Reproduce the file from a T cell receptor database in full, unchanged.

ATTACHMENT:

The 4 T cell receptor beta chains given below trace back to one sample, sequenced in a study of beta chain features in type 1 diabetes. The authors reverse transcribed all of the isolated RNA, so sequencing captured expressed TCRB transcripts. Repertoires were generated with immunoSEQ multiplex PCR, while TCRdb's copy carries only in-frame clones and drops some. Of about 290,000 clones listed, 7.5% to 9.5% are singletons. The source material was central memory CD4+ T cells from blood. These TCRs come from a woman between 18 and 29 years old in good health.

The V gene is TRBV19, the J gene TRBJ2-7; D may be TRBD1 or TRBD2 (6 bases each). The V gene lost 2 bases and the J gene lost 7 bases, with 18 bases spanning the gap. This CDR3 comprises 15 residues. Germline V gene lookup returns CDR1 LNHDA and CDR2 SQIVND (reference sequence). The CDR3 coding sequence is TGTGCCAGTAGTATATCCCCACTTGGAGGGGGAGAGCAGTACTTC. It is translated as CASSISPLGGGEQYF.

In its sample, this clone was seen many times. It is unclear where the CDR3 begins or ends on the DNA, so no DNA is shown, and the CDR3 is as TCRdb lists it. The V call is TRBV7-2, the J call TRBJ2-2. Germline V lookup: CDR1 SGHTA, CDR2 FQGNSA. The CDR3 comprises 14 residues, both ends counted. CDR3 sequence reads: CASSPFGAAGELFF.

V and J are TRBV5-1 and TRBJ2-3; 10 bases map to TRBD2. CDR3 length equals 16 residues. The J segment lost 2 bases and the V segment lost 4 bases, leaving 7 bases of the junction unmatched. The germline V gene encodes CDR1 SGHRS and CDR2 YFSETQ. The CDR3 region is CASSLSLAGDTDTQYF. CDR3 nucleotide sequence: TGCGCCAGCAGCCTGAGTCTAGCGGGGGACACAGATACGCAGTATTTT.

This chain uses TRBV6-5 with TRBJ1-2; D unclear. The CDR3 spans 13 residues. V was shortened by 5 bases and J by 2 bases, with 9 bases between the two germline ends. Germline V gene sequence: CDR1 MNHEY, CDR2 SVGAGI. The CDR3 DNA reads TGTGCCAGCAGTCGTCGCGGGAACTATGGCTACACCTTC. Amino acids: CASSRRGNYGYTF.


The 4 T cell receptor beta chains given below trace back to one sample, sequenced in a study of beta chain features in type 1 diabetes. The authors reverse transcribed all of the isolated RNA, so sequencing captured expressed TCRB transcripts. Repertoires were generated with immunoSEQ multiplex PCR, while TCRdb's copy carries only in-frame clones and drops some. Of about 290,000 clones listed, 7.5% to 9.5% are singletons. The source material was central memory CD4+ T cells from blood. These TCRs come from a woman between 18 and 29 years old in good health.

The V gene is TRBV19, the J gene TRBJ2-7; D may be TRBD1 or TRBD2 (6 bases each). The V gene lost 2 bases and the J gene lost 7 bases, with 18 bases spanning the gap. This CDR3 comprises 15 residues. Germline V gene lookup returns CDR1 LNHDA and CDR2 SQIVND (reference sequence). The CDR3 coding sequence is TGTGCCAGTAGTATATCCCCACTTGGAGGGGGAGAGCAGTACTTC. It is translated as CASSISPLGGGEQYF.

In its sample, this clone was seen many times. It is unclear where the CDR3 begins or ends on the DNA, so no DNA is shown, and the CDR3 is as TCRdb lists it. The V call is TRBV7-2, the J call TRBJ2-2. Germline V lookup: CDR1 SGHTA, CDR2 FQGNSA. The CDR3 comprises 14 residues, both ends counted. CDR3 sequence reads: CASSPFGAAGELFF.

V and J are TRBV5-1 and TRBJ2-3; 10 bases map to TRBD2. CDR3 length equals 16 residues. The J segment lost 2 bases and the V segment lost 4 bases, leaving 7 bases of the junction unmatched. The germline V gene encodes CDR1 SGHRS and CDR2 YFSETQ. The CDR3 region is CASSLSLAGDTDTQYF. CDR3 nucleotide sequence: TGCGCCAGCAGCCTGAGTCTAGCGGGGGACACAGATACGCAGTATTTT.

This chain uses TRBV6-5 with TRBJ1-2; D unclear. The CDR3 spans 13 residues. V was shortened by 5 bases and J by 2 bases, with 9 bases between the two germline ends. Germline V gene sequence: CDR1 MNHEY, CDR2 SVGAGI. The CDR3 DNA reads TGTGCCAGCAGTCGTCGCGGGAACTATGGCTACACCTTC. Amino acids: CASSRRGNYGYTF.